Bridal Jewels and What to Expect at the Royal Wedding

The symbolic expression of love and the desire to shine make bridal jewelry essential elements for the Big Day.



All around the globe, jewels are at the heart of the wedding ceremony. In the West, the ring that seals the union – a circle with no beginning or end – symbolizes the unbreakable bond of eternal love; in Africa and Asia, elaborate silver headdresses and belts, along with amber, coral and turquoise beads, all play highly important roles in marriage ceremonies. And just as rituals continue to take on increased importance – see the ongoing trend for dramatically staged proposals and weddings – so has bridal jewelry become a high-profile feature of the Big Day. Nowhere is this more evident as in the royal nuptials of England’s Prince Harry and American actress Meghan Markle at Windsor Castle on 19 May. 

So what can we expect or, at least, fantasize about? First, a tiara, as this piece of jewellery has long been a princess’s attribute and a bride’s crowning glory. Traditionally the prerogative of married women, the tiara took pride of place in the 19th-century corbeille de mariage, or wedding basket, a treasure-box of jewels presented by the groom to his wife-to-be to equip her for her elevated social status. I can’t help but wonder whether HM the Queen will lend Markle a royal tiara as “something borrowed,” as she did to Kate Middleton on her wedding day. Should she not – which I doubt – Markle could turn to Sotheby’s Magnificent Jewels auction where an array of suitably festive options abound.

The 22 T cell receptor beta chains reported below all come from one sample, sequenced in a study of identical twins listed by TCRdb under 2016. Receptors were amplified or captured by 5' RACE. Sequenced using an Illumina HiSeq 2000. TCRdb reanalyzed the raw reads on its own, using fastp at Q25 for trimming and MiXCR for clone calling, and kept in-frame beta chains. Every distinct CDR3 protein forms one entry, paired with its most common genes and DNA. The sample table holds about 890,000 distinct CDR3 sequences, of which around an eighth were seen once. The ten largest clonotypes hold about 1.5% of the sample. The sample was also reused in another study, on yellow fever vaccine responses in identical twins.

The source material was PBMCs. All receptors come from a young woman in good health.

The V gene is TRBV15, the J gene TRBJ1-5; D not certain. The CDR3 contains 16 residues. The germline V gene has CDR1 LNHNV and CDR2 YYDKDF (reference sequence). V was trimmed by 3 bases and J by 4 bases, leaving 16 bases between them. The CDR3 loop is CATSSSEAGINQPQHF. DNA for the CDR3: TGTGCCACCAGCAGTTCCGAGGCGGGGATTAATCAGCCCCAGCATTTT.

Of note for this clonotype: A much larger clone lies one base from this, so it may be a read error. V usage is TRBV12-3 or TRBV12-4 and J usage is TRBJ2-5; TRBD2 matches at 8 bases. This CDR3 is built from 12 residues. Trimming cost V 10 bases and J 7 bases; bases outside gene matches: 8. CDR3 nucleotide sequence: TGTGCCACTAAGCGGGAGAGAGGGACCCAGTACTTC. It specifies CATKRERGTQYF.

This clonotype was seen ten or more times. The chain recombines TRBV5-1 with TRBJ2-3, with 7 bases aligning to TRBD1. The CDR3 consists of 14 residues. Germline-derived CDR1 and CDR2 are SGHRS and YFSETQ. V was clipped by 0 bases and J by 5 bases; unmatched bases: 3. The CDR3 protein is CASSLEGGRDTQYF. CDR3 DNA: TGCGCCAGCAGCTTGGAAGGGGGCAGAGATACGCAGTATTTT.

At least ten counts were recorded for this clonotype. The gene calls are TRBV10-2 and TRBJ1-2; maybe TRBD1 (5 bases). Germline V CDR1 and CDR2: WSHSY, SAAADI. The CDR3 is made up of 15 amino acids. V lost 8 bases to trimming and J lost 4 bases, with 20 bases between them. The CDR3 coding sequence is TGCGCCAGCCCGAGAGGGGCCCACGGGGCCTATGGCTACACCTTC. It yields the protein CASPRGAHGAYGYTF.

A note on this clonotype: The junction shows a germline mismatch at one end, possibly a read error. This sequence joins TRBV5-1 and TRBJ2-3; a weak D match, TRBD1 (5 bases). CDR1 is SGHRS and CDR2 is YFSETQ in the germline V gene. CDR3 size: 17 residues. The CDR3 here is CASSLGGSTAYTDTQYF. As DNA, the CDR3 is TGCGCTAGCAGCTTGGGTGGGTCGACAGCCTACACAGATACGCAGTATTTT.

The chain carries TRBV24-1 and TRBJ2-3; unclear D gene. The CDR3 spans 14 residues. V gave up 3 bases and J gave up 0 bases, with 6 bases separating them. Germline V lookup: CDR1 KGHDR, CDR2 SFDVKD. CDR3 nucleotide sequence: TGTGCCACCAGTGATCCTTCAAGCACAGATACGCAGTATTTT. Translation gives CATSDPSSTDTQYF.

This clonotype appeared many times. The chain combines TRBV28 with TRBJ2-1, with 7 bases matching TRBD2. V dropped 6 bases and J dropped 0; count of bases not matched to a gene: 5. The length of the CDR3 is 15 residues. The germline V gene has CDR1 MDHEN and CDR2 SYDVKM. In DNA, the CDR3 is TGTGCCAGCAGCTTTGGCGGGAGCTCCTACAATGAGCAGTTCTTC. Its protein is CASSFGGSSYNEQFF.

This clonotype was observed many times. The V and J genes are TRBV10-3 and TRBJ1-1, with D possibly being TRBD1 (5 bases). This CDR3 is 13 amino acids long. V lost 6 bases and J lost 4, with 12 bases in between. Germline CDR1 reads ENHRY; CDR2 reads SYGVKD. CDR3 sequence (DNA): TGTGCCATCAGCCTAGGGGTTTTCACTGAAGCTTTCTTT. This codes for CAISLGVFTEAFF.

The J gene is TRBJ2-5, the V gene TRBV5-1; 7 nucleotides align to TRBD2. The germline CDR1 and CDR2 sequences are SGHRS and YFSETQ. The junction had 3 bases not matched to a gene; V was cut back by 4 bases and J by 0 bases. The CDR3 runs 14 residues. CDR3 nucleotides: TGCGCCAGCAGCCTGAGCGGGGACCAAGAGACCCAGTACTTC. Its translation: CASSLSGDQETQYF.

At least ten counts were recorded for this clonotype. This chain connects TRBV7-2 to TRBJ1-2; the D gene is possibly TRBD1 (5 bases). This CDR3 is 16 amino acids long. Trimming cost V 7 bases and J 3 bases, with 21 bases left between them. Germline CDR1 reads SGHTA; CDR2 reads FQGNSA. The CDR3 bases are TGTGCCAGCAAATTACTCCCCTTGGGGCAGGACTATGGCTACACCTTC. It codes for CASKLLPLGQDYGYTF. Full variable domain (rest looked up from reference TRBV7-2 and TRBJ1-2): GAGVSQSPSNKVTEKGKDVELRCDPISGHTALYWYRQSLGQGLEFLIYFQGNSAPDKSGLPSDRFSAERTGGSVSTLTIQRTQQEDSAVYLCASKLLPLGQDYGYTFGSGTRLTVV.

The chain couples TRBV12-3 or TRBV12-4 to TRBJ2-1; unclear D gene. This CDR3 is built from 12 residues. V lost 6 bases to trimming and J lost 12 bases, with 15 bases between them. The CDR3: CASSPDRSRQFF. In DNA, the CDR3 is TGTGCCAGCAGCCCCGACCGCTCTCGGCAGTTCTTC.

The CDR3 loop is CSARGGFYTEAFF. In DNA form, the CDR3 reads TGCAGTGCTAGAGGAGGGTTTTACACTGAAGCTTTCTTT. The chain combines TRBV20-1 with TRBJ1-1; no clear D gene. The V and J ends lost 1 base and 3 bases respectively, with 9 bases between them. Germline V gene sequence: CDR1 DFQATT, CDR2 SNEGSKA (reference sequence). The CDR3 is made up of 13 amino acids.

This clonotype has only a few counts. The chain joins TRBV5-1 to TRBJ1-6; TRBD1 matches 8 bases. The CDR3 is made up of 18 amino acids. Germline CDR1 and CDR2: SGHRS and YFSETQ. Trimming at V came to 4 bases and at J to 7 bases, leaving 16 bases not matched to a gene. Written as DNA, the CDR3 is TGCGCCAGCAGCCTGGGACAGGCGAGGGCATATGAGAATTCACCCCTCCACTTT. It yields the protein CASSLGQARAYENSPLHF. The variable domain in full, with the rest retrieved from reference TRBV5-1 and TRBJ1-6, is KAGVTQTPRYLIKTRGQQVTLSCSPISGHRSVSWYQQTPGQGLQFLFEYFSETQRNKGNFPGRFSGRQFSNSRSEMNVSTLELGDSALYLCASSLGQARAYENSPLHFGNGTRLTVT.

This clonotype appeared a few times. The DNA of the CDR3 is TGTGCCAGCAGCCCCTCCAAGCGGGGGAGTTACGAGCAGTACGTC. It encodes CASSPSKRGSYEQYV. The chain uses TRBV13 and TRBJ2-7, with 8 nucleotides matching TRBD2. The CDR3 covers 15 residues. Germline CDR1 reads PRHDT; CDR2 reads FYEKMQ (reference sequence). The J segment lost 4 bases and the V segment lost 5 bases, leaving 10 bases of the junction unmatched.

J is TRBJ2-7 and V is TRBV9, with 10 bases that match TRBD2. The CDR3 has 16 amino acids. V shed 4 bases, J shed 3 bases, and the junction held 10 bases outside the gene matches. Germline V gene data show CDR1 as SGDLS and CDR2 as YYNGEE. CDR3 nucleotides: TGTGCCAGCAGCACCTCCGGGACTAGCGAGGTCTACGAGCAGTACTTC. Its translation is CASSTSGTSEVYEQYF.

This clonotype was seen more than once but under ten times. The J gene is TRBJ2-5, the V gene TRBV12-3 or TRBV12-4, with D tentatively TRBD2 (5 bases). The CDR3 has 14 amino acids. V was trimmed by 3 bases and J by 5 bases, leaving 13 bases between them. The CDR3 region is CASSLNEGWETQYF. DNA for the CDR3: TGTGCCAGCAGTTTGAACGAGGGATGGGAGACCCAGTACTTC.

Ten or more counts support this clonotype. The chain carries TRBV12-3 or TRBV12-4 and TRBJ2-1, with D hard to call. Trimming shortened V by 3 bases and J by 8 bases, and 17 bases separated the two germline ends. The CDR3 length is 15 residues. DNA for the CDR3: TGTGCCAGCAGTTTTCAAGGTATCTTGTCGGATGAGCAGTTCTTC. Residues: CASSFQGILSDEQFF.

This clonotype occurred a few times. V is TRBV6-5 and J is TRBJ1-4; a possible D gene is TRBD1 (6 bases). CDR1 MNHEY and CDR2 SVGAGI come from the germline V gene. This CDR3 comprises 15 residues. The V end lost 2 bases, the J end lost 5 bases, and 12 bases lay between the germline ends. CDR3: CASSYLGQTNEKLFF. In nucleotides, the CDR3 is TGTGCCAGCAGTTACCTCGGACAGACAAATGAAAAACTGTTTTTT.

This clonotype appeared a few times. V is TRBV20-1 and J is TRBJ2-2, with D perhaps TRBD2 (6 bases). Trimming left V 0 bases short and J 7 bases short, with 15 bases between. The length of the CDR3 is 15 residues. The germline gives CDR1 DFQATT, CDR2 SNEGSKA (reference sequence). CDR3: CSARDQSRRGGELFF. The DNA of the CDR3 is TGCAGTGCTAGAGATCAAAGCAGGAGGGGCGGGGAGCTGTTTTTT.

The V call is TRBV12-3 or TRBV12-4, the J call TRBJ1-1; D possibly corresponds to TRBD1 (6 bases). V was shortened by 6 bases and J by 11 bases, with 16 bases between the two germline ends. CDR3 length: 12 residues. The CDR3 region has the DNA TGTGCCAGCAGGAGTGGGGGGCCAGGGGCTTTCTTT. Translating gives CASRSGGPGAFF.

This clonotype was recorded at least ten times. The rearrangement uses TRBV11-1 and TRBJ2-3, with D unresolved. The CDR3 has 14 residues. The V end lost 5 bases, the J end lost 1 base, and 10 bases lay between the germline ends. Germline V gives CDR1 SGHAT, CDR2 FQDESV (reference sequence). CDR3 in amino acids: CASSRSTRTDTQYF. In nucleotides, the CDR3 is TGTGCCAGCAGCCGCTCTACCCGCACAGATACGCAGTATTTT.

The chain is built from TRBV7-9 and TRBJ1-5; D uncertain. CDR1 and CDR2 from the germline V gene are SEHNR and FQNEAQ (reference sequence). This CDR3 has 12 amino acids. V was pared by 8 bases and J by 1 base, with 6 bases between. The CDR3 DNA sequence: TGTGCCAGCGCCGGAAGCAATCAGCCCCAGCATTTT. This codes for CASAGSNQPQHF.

Pearls, emblems of purity and femininity, long a wedding staple. Today’s brides tend to be less demure in their style choices, so a multi-strand necklace of ravishing rare natural pearls clasped on either side with diamond motifs, would make just the right balance between classicism and exuberance. 

Other bridal essentials include earrings, most notably classic white diamonds, which glimmer alluringly beneath a veil and draw attention to love-filled eyes, along with necklaces. Modest brides will wear studs, while others will opt for classic drops or stun with a more contemporary design. Necklaces work with the tiara and earrings to radiantly frame the bride’s face. The choice here would be a simple diamond rivière, perhaps with a flash of intense emeralds, or an elaborate extravaganza, such as the early 20th-century necklace by Maison Fontana, so evocative of the Belle Époque. 

Finally, as the wedding ring is slipped onto the bride’s finger, a simple, slender diamond-, pearl- or gem-set bracelet would add light and movement to a nicely turned wrist, held fast against the bouquet as the bride makes her way down the aisle. Meghan Markle may be marrying her prince in May, but all brides this spring can live out their own fairy tales.

Vivienne Becker is a jewelry historian and a contributing editor of the Financial Times’s How to Spend It.

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